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When the founding trustees of the Lake View Cemetery Association stood on 285 acres in the countryside of Cleveland, they knew they had found the tranquil setting for what would become Lake View Cemetery. Their vision was bold: create a peaceful, beautiful final resting place that would also serve as a space for the living to enjoy. In 1869 their vision came to fruition, and still rings true today.
A Meeting of Leaders
In 1869, Cleveland businessmen, Jeptha Wade (pictured) and Henry B. Payne, held a meeting with prominent Cleveland leaders to discuss the need for a new cemetery for the growing city.
The Site Was Selected
In 1869 several parcels of land were identified for the future site of Lake View Cemetery. The rural countryside with rolling hills and rugged terrain offered a commanding view of Lake Erie.
First Burial Took Place
Captain Louis Germain DeForest (1838 – 1870), a Civil War soldier, was the first person to be buried at Lake View Cemetery. At only 31 years of age, Captain DeForest preceded 895 Civil War patriots that would eventually be buried at Lake View.
The Assassination of President Garfield
James A. Garfield, the 20th president of the United States, was shot by an assassin. His bronze casket was interred in a temporary vault at Lake View Cemetery while construction on a permanent monument began.
James A. Garfield Memorial Was Dedicated
Designed by architect George Keller, the James A. Garfield Monument was dedicated and opened to the public on Memorial Day, 1890. The James A. Garfield Memorial was placed on the National Register of Historic places on April 11, 1973.
Wade Memorial Chapel Construction Began
Construction began on Wade Memorial Chapel, dedicated to the memory of Jeptha Wade, founder of The Western Union Telegraph Company and the first president of Lake View Cemetery. Cleveland architectural firm Hubbell & Benes designed the exterior structure, while the interior was designed and constructed by the studios of Louis Comfort Tiffany. This is one of the few Tiffany interiors left in the world today. Wade Memorial Chapel was placed on the National Register of Historic places on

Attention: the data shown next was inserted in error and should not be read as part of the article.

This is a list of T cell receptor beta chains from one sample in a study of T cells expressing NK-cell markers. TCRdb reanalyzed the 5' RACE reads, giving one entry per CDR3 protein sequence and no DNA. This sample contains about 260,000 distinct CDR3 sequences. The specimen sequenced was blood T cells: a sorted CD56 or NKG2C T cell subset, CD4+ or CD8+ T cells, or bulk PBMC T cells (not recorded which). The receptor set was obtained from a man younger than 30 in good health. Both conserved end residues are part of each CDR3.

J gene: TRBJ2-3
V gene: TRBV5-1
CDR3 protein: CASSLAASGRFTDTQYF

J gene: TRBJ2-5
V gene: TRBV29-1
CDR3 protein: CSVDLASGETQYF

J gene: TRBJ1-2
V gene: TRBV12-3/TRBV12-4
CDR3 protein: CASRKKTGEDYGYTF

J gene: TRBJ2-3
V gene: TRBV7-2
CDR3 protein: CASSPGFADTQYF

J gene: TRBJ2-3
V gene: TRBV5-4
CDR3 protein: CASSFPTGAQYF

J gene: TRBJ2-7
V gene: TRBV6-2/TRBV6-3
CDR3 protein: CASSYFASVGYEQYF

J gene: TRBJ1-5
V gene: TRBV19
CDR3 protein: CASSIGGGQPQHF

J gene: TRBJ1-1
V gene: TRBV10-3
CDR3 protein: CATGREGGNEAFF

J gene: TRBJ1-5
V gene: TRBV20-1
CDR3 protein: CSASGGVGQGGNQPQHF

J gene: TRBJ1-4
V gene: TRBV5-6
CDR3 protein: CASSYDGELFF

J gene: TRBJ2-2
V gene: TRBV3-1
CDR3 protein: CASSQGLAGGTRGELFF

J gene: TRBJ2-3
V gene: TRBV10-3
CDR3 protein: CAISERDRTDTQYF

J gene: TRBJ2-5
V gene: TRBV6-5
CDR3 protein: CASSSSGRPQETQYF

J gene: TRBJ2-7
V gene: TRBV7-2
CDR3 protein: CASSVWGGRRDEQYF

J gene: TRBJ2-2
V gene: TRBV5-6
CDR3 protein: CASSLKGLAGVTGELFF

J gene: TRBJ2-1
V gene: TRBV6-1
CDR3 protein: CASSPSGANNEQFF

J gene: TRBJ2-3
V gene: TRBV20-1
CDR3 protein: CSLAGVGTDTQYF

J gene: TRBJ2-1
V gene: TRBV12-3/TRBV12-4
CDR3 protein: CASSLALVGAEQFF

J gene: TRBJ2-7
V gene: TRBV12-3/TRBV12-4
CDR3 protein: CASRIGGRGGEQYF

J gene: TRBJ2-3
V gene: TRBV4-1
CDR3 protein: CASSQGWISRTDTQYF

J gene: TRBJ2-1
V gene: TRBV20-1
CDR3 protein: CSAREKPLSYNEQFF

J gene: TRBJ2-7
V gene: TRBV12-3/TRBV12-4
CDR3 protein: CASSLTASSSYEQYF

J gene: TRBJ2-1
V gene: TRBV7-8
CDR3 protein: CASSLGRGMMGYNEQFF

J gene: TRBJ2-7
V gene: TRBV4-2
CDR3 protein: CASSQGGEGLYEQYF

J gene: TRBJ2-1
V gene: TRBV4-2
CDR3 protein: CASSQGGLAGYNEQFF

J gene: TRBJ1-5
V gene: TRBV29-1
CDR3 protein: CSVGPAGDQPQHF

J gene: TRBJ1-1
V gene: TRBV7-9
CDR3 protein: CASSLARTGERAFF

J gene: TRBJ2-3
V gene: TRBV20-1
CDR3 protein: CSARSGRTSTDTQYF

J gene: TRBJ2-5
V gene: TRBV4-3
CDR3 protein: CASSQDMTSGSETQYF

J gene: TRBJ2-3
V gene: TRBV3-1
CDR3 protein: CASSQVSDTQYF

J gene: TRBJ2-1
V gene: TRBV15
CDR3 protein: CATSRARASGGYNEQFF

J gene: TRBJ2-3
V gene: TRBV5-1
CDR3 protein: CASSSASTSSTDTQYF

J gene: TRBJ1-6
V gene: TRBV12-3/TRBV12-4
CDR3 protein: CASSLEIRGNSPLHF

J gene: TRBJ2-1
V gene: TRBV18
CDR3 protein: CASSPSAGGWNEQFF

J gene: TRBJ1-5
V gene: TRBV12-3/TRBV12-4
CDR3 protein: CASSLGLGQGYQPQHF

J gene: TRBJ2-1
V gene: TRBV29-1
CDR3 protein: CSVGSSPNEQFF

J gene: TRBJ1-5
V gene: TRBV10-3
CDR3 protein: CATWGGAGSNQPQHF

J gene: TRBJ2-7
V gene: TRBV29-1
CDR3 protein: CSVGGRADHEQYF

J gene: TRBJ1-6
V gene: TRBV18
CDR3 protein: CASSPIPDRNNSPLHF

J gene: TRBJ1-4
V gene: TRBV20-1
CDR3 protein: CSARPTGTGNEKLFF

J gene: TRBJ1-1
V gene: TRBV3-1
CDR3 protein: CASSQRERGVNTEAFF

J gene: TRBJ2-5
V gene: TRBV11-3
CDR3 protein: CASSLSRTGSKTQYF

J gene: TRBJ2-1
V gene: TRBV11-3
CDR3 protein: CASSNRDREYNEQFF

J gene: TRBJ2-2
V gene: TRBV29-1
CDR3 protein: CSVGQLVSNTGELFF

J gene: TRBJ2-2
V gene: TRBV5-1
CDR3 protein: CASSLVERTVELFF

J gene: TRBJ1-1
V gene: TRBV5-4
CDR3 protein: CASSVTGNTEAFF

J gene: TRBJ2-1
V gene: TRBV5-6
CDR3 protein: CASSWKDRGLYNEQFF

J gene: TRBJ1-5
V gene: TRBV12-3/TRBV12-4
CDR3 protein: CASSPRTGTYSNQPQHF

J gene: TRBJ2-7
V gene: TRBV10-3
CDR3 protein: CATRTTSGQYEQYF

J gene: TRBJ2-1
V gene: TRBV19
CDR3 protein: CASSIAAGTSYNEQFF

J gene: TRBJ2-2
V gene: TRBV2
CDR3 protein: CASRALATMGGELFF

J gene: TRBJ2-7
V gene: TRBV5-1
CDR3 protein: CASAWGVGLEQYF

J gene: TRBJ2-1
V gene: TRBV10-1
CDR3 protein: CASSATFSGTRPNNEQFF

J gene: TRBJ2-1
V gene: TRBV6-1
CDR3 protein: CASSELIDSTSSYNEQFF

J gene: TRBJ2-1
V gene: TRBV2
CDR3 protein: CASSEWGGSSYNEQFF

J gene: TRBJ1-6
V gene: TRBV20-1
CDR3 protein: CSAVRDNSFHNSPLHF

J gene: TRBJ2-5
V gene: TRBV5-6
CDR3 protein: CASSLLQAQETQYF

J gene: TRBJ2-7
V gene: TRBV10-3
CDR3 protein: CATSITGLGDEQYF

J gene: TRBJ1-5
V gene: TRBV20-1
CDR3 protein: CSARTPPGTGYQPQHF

June 18, 1973.
First Automobile Funeral Procession
The first automobile funeral procession took place at Lake View Cemetery in 1903. Photo: Cleveland State Library Special Collections.
From the beginning, Lake View’s founders used horticulture as an integral part of their cemetery planning process. In doing so, they created a showcase of trees and shrubbery, cultivated for scientific, ornamental, and educational purposes – an arboretum in every aspect of the word.
In 1940, to assist with the war effort, Lake View converted portions of its unused land for the planting of community "victory gardens."
Wade Memorial Chapel Was Registered
Wade Memorial Chapel was added to the National Register of Historic Places on June 18, 1973.
The Foundation Was Established
The Lake View Cemetery Foundation was founded in 1986 to raise funds for the preservation of Lake View's historical structures, horticulture, and educational programs.
Restoration Initiative Began
A significant effort was launched in 2016 to preserve and repair the James A. Garfield Memorial's structural elements.
Building on a Promise
To ensure the viability of the Cemetery for the future, Lake View Cemetery Foundation launched a campaign to support its most significant undertaking in history: Building on a Promise. The $7M effort will preserve the Garfield Memorial, preserve the Cemetery's trees, modernize its water infrastructure, and enhance its Veterans Section.
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